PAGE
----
Government plan to project #TimeToAct onto Big Ben for sexual violence summit was shelved over fears it would 'open the floodgates'

Angelina Jolie co-chaired last summer's summit on sexual violence in war

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Indy Politics

For the Government, it promised to be a spectacular way of galvanising public support for a major global summit on the issue of wartime sexual violence: projecting giant slogans onto the Big Ben clock tower and the Tate Modern.

But the Foreign Office’s ambitious plans had to be shelved because the people responsible for the use of the two London landmarks feared “opening the flood gates” to a host of other charities hoping to promote their causes, according to newly released documents.

As part of attempts to promote last summer’s Global Summit to End Sexual Violence in Conflict, which was co-chaired by Angelina Jolie and discussed steps to reduce the use of rape as a weapon of war, the FCO wanted to project the social media hashtag “#TimeToAct” onto the two famous buildings.

The details of the failed negotiations, contained in a series of emails, emerged after a Freedom of Information request. One, entitled “Big Ben – bad news”, said that Westminster Council was not in favour of the stunt, arguing that it may be inundated with similar requests.

Summit co-hosts William Hague and US actress and Angelina Jolie visit exhibitors during the first day of the Global Summit to End Sexual Violence in Conflict

The email was sent from one of the summit’s organisers to Emma Hopkins, the then head of the FCO’s Preventing Sexual Violence Initiative, as well as various others. It read: “Apparently we require planning permission to do this and they have only granted permission to do so once before – for the Olympics. The council’s concern is that if they say yes to us, they’ll be opening the flood gates.

“Other images have been projected onto Big Ben in the past, but they have been unauthorised. This is obviously very disappointing as this was going to be a huge part of our public awareness activity. It would also have produced some great images for media.”

The council’s stance effectively overruled John Bercow, the Speaker of the House of Commons, who had already given his approval. The email’s author – whose name has been redacted – also asks the recipients if there is “anything that you can do” to reverse the decision, but it is unclear if any such efforts were made.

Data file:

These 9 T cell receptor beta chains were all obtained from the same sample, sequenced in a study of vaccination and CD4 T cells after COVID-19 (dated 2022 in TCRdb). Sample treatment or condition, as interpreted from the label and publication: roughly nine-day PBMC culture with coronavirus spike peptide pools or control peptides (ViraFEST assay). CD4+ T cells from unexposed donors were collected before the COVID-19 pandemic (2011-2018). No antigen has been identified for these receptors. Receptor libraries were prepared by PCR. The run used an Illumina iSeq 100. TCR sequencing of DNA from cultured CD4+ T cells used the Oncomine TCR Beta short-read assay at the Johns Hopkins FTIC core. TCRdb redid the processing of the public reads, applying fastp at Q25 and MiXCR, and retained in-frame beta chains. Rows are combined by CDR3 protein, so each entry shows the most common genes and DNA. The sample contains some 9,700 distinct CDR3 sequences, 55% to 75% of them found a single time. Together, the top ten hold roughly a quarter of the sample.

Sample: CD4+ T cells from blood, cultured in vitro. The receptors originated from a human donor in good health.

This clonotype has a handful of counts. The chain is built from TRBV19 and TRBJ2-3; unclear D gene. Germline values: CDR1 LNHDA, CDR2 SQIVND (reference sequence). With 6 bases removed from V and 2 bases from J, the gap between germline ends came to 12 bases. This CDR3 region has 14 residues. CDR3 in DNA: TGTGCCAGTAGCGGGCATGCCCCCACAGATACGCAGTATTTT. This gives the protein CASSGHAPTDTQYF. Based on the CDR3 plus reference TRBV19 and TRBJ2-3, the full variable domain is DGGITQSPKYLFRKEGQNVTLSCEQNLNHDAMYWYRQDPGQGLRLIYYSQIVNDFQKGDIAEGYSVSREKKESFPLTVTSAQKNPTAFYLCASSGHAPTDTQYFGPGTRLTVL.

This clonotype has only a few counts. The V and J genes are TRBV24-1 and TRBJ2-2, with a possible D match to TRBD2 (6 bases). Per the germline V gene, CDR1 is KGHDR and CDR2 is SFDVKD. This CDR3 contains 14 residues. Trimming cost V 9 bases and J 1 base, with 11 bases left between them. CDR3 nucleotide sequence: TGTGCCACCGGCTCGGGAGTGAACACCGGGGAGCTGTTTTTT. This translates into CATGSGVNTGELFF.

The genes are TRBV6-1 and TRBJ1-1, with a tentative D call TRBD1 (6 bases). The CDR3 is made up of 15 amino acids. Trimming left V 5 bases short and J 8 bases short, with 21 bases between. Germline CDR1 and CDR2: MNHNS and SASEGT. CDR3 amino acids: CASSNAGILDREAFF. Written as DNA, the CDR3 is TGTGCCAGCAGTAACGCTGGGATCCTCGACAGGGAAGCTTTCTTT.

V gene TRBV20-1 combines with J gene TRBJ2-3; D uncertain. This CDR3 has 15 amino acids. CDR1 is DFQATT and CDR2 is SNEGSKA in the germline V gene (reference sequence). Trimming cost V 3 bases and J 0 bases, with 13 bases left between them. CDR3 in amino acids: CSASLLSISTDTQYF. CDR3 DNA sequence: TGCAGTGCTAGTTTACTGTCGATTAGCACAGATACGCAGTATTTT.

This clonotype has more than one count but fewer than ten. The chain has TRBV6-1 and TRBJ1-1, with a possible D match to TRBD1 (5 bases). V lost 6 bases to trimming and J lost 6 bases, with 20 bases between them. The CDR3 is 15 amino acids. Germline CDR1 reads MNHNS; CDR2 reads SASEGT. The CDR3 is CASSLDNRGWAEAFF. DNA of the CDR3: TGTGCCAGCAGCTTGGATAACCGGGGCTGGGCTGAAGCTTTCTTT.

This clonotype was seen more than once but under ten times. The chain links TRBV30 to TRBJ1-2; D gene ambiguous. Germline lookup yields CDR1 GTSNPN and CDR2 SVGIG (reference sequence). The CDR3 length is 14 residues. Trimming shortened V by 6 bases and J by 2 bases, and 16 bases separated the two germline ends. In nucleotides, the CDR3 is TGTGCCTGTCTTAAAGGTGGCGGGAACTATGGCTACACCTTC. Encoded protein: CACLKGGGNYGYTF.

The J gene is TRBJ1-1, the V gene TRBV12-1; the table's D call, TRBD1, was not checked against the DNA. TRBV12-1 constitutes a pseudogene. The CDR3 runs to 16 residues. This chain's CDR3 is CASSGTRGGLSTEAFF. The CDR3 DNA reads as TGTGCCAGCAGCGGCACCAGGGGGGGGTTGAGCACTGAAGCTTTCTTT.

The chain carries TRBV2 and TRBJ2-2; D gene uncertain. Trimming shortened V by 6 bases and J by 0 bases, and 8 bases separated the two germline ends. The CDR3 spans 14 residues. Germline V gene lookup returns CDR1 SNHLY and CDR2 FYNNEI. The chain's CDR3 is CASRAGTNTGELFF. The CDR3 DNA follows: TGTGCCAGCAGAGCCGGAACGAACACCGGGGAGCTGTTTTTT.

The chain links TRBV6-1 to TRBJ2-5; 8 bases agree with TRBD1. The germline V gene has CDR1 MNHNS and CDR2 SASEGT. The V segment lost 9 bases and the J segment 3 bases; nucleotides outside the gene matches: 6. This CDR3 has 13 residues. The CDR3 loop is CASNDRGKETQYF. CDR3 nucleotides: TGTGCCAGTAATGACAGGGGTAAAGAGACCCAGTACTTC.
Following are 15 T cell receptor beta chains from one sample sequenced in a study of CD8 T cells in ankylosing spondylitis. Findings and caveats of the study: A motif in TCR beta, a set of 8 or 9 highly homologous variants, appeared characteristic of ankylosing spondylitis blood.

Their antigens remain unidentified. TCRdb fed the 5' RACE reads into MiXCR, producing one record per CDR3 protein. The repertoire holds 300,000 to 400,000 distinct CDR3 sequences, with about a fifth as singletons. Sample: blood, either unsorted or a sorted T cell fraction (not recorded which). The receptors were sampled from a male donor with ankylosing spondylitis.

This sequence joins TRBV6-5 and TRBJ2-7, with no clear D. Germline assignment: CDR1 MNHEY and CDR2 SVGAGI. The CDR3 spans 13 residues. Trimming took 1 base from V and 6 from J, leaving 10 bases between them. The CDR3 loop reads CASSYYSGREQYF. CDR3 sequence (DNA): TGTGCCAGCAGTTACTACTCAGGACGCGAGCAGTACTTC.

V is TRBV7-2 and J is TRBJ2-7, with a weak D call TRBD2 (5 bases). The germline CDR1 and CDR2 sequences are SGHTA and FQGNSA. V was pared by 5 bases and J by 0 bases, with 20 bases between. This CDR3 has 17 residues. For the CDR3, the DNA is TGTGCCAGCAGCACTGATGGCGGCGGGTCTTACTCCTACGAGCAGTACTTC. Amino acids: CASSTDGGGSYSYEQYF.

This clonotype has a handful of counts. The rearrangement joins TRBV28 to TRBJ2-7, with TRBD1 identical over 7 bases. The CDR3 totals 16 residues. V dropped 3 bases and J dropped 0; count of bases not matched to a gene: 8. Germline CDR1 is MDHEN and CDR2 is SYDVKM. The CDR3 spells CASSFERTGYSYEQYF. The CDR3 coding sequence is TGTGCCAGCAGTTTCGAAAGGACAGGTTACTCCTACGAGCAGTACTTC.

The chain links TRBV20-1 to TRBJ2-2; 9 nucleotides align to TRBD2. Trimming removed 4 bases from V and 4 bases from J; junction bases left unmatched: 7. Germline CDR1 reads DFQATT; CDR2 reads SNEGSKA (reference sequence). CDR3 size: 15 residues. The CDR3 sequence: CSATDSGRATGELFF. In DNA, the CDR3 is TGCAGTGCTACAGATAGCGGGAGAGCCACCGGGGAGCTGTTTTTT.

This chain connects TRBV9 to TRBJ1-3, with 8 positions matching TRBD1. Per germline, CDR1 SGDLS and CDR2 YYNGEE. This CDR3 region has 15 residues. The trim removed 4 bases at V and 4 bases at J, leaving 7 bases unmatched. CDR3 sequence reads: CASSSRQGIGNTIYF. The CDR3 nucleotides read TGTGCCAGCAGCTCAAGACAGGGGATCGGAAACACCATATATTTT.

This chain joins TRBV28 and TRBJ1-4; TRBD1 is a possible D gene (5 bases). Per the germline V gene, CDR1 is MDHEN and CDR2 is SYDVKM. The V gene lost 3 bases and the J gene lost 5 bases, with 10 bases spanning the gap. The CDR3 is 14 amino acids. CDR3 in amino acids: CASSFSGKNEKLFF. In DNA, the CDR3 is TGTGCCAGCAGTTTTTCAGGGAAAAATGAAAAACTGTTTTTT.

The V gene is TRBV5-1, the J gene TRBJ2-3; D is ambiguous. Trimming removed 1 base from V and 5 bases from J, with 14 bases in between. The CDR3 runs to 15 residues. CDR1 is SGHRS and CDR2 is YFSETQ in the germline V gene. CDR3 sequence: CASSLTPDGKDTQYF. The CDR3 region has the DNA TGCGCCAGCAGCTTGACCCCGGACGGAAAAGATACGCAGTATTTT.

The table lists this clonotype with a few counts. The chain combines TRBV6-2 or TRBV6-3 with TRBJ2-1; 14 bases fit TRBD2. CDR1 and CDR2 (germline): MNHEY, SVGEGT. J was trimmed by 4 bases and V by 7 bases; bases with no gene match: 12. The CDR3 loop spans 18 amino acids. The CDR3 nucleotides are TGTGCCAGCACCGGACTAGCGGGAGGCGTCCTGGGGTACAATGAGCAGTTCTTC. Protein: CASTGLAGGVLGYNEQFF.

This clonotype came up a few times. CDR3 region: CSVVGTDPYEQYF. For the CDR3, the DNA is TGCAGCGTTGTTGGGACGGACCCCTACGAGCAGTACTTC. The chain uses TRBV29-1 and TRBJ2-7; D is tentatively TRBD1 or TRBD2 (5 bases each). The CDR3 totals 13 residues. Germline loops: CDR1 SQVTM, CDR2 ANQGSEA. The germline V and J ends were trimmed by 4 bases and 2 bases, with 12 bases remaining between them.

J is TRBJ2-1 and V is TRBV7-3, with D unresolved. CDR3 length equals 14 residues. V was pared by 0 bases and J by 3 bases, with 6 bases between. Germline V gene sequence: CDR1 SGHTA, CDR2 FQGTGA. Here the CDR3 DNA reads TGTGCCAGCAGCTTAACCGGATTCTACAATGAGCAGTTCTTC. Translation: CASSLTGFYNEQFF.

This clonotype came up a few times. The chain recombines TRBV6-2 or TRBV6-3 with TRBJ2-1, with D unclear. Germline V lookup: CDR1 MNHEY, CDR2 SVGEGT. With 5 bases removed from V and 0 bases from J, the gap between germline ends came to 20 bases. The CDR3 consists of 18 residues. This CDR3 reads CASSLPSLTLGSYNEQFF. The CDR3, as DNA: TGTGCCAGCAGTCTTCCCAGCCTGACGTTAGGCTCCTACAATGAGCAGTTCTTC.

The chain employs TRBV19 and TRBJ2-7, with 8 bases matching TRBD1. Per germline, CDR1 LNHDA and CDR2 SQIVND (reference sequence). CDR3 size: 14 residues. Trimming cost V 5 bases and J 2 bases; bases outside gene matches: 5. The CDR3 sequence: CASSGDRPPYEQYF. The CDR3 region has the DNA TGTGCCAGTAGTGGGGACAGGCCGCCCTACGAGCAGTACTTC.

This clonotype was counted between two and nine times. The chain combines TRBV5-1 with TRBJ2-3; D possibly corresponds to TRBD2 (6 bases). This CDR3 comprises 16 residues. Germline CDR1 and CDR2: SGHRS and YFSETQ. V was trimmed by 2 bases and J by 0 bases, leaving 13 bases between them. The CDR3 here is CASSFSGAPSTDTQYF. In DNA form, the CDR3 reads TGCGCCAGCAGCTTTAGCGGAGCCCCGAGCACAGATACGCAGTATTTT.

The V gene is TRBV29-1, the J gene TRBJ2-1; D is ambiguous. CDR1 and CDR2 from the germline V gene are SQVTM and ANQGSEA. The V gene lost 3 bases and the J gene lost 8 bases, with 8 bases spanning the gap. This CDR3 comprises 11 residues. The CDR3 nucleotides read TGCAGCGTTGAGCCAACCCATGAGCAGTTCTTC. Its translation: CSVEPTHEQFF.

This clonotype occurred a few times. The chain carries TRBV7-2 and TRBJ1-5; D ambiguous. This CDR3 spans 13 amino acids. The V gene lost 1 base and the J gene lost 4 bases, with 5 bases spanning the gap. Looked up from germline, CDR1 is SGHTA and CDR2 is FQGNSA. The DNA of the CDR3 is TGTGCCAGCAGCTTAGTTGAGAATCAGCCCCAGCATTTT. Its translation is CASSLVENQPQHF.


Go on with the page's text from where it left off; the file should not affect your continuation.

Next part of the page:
Another email, sent from an unnamed person at the Tate Modern to the FCO, showed that the art gallery had similar concerns. “I’m afraid we won’t be able to help with this one after all,” it read. “There are lots of difficult precedent issues involved as we have to decline so many requests to use the galleries for other causes.”

The hashtag was eventually projected onto a number of buildings around the UK during the week of the summit, including the Titanic visitor attraction in Belfast, the Welsh National Assembly, Exeter Cathedral, Manchester Town Hall, Kelvingrove Art Gallery in Glasgow and Liverpool’s Royal Liver Building. But the only building in London which bore the slogan was Millennium Mills, a derelict flour mill near the conference venue.

The Sexual Violence in Conflict summit, held at London’s ExCeL centre in June last year, was the largest ever conference on the subject of wartime rape, bringing together 1,700 delegates, 123 country delegations and 79 ministers. Jolie attended in her capacity as a special envoy for the UN on refugees.

At the conclusion of the meeting William Hague, the then Foreign Secretary, described it as an “extraordinary and inspiring” event and promised a “practical implementation” of the commitments made by delegates. But questions have since been raised about the £5.2m cost of hosting the summit and how much it actually achieved.

A spokesman for the Tate Modern said: “Tate is a charity and receives a high volume of requests to support other charitable causes. We are unable to accommodate all of these.”

A spokesperson from Westminster City Council said: “We received a request for a projection on the Palace of Westminster. As the planning authority we receive many requests of this nature and consistently advise against abusing our World Heritage Site or any other important listed buildings by using them for advertising projections, other than very exceptional circumstances.

“The Olympics was an example of an historic and global event that is unlikely to be held in London again in our lifetimes, and so on that occasion, we made a very rare exception.”